Religious education as a part of literary culturep. 383
A Much Needed Gap?p. 388
Binkerp. 389
Consolationp. 394
Inspirationp. 404
The mother of all burkasp. 405
A partial list of friendly addresses, for individuals needing support in escaping from religionp. 421
Books cited or recommendedp. 427
Notesp. 436
Indexp. 449
Table of Contents provided by Ingram. All Rights Reserved.

Excerpts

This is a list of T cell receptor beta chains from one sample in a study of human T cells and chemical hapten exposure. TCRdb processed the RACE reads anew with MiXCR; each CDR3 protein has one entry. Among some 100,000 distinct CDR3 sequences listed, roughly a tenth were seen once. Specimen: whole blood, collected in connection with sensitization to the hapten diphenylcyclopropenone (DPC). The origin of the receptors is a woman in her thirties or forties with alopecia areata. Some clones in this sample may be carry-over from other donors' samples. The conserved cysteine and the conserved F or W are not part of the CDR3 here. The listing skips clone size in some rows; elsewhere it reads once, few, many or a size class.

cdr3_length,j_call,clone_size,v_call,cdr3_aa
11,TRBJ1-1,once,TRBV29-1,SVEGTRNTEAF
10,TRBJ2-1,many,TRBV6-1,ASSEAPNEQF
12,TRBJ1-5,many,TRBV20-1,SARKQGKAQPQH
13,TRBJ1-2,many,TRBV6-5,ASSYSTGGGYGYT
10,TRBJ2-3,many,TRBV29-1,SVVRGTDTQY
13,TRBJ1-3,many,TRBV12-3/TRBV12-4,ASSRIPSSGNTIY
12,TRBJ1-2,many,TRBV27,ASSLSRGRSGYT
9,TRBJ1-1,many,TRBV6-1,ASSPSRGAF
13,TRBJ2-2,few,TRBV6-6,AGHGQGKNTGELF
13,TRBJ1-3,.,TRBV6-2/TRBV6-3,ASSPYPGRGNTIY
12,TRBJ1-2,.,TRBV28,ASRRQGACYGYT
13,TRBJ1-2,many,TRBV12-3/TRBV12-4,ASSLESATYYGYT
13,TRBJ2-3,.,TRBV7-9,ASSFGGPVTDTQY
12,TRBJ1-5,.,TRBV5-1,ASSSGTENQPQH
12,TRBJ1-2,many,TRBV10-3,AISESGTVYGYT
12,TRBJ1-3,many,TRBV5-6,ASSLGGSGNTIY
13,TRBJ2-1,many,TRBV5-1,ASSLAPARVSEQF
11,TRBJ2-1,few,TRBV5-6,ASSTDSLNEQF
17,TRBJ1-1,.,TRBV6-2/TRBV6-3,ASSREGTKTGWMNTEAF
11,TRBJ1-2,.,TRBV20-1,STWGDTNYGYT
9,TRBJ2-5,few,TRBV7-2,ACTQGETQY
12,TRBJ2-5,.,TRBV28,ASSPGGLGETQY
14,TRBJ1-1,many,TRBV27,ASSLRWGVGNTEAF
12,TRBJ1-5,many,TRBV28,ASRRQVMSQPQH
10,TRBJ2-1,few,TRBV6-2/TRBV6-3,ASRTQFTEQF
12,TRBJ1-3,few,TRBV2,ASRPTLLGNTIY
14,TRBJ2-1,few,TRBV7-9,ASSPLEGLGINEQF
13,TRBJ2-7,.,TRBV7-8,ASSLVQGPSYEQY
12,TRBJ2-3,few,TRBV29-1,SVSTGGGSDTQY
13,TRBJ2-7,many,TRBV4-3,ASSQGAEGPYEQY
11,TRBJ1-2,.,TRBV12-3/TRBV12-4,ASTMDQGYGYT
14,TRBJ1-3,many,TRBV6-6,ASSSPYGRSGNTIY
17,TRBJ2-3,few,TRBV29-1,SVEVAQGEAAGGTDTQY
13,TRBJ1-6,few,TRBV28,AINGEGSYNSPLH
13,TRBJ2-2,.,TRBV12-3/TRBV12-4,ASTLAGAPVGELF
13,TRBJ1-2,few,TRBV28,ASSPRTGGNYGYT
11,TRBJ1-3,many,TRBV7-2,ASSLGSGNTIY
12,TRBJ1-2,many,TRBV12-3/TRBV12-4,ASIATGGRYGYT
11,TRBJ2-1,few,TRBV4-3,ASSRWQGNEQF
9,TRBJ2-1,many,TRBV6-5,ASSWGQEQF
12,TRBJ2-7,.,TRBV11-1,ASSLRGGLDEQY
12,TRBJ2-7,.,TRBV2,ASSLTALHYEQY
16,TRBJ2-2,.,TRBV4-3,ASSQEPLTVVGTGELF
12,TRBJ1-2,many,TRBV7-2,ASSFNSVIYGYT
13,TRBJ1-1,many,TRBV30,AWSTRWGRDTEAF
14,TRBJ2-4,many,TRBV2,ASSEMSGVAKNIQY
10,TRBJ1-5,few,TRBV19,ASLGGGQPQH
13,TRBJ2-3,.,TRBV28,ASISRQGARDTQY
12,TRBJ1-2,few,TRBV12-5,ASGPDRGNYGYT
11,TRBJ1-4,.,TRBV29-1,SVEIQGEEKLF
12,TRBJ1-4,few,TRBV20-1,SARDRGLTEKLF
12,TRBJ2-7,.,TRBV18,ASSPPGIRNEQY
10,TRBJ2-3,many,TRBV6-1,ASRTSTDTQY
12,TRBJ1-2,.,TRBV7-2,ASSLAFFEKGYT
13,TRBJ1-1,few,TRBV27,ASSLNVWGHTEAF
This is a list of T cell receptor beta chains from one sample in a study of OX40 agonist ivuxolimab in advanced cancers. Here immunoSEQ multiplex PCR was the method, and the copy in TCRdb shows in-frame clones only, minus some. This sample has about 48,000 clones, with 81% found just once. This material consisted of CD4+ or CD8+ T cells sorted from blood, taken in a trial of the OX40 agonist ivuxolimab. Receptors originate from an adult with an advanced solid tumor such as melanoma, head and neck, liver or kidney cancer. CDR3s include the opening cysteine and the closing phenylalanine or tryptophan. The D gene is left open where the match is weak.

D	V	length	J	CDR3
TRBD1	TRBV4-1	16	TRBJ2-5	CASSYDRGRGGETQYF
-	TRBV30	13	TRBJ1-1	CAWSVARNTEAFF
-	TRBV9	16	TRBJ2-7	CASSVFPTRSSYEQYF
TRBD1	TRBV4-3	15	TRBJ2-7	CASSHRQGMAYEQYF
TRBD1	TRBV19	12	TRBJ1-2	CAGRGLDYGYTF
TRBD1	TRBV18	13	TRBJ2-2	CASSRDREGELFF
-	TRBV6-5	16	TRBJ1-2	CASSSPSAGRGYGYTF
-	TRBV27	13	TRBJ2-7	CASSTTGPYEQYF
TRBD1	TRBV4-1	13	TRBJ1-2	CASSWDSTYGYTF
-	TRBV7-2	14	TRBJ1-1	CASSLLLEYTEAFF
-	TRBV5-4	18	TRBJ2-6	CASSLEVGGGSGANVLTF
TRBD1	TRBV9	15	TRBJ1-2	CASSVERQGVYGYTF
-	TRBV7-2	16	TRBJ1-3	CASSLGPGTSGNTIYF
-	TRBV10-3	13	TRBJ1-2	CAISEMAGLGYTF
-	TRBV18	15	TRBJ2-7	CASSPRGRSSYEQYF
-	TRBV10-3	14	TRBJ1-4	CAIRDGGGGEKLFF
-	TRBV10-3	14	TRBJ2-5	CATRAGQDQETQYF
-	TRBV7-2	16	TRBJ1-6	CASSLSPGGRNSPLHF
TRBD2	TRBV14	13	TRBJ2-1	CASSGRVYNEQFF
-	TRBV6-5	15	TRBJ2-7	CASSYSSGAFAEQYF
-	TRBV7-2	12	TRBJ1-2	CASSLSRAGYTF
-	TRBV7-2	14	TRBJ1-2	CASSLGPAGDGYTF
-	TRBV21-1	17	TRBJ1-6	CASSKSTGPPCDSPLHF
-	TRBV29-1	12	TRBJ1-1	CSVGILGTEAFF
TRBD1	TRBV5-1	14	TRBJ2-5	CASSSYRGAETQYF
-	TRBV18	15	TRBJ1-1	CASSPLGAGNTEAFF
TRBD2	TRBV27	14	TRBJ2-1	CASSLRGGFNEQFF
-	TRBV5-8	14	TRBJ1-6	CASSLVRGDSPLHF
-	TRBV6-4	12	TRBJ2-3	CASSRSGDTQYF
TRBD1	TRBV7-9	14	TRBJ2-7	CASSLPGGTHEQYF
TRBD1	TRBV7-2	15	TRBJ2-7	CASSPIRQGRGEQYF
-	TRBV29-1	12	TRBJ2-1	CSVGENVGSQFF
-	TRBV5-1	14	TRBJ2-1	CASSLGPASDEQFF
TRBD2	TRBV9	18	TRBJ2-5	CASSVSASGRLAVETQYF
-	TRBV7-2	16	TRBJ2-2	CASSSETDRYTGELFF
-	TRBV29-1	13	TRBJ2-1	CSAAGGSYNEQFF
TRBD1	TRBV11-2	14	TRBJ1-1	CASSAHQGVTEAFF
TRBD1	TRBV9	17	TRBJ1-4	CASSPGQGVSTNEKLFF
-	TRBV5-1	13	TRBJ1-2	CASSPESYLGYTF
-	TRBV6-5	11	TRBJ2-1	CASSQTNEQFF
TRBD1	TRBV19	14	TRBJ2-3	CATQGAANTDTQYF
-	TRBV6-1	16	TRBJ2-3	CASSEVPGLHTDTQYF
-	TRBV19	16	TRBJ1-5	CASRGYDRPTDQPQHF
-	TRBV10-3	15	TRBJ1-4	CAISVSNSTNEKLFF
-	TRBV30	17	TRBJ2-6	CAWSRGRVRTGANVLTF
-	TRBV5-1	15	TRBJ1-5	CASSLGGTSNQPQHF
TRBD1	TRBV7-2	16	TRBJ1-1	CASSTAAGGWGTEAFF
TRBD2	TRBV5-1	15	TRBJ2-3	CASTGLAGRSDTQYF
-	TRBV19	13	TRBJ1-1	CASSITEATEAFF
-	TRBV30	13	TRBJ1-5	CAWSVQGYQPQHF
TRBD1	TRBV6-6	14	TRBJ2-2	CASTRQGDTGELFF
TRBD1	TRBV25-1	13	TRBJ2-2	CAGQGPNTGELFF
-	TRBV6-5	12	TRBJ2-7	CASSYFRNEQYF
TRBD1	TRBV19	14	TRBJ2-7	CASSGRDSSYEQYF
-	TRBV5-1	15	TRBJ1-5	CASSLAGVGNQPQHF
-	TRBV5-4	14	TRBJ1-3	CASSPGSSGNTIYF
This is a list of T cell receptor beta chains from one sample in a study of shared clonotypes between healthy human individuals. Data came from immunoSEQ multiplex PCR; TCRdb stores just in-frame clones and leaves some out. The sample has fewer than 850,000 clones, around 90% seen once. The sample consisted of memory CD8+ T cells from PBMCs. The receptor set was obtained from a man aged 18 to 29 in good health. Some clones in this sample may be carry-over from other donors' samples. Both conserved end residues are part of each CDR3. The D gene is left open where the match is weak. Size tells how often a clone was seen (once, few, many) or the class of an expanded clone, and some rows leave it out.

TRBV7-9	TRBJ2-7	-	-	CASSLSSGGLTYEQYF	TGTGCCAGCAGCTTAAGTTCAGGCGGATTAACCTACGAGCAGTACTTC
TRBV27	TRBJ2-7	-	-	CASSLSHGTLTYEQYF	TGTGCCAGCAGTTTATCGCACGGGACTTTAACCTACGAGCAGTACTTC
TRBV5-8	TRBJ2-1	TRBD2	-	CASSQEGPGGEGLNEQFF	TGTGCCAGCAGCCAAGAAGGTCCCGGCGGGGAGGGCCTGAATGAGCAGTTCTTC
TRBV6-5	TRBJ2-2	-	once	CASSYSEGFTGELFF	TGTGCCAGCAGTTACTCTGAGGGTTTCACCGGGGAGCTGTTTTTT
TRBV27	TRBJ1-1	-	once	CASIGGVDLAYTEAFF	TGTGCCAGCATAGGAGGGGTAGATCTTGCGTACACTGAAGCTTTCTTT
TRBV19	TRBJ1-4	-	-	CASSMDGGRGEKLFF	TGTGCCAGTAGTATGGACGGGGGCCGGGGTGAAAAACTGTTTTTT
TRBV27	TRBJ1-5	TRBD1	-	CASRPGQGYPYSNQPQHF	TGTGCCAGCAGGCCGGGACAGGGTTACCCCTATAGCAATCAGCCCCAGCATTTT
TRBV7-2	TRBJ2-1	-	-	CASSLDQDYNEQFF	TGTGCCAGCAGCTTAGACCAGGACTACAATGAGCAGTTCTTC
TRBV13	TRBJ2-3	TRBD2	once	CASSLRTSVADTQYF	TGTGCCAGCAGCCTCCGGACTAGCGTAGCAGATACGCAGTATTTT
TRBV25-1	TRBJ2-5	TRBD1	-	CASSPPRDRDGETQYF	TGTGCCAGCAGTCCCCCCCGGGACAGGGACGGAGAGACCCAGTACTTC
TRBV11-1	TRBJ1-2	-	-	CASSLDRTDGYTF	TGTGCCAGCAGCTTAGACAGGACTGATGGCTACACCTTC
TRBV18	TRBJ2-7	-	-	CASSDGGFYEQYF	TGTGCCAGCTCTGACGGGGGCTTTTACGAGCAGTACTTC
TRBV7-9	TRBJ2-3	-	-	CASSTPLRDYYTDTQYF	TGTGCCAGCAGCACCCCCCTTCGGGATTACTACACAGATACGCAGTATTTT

1 A DEEPLY RELIGIOUS NON-BELIEVER I don't try to imagine a personal God; it suffices to stand in awe at the structure of the world, insofar as it allows our inadequate senses to appreciate it. -Albert Einstein DESERVED RESPECT The boy lay prone in the grass, his chin resting on his hands. He suddenly found himself overwhelmed by a heightened awareness of the tangled stems and roots, a forest in microcosm, a transfigured world of ants and beetles and even though he wouldn't have known the details at the time of soil bacteria by the billions, silently and invisibly shoring up the economy of the micro-world. Suddenly the micro-forest of the turf seemed to swell and become one with the universe, and with the rapt mind of the boy contemplating it. He interpreted the experience in religious terms and it led him eventually to the priesthood. He was ordained an Anglican priest and became a chaplain at my school, a teacher of whom I was fond. It is thanks to decent liberal clergymen like him that nobody could ever claim that I had religion forced down my throat.* In another time and place, that boy could have been me under the stars, dazzled by Orion, Cassiopeia and Ursa Major, tearful with the unheard music of the Milky Way, heady with the night scents of frangipani and trumpet flowers in an African garden. Why the same emotion should have led my chaplain in one direction and me in the other is not an easy question to answer. A quasi-mystical response to nature and the universe is common among scientists and rationalists. It has no connection with supernatural belief. In his boyhood at least, my chaplain was presumably not aware (nor was I) of the closing lines of The Origin of Species the famous 'entangled bank'passage, 'with birds singing on the bushes, with various insects flitting about, and with worms crawling through the damp earth'. Had he been, he would certainly have identified with it and, instead of the priesthood, might have been led to Darwin's view that all was 'produced by laws acting around us': Thus, from the war of nature, from famine and death, the most exalted object which we are capable of conceiving, namely, the production of the higher animals, directly follows. There is grandeur in this view of life, with its several powers, having been originally breathed into a few forms or into one; and that, whilst this planet has gone cycling on according to the fixed law of gravity, from so simple a beginning endless forms most beautiful and most wonderful have been, and are being, evolved. Carl Sagan, in Pale Blue Dot, wrote: How is it that hardly any major religion has looked at science and concluded, 'This is better than we thought! The Universe is much bigger than our prophets said, grander, more subtle, more elegant'? Instead they say, 'No, no, no! My god is a little god, and I want him to stay that way.'A religion, old or new, that stressed the magnificence of the Universe as revealed by modern science might be able to draw forth reserves of reverence and awe hardly tapped by the conventional faiths. All Sagan's books touch the nerve-endings of transcendent wonder that religion monopolized in past centuries. My own books have the same aspiration. Consequently I hear myself often described as a deeply religious man. An American student wrote to me that she had asked her professor whether he had a view about me. 'Sure,'he replied. 'He's positive science is incompatible with religion, but he waxes ecstatic about nature and the universe. To me, that is religion!'But is 'religion'the righ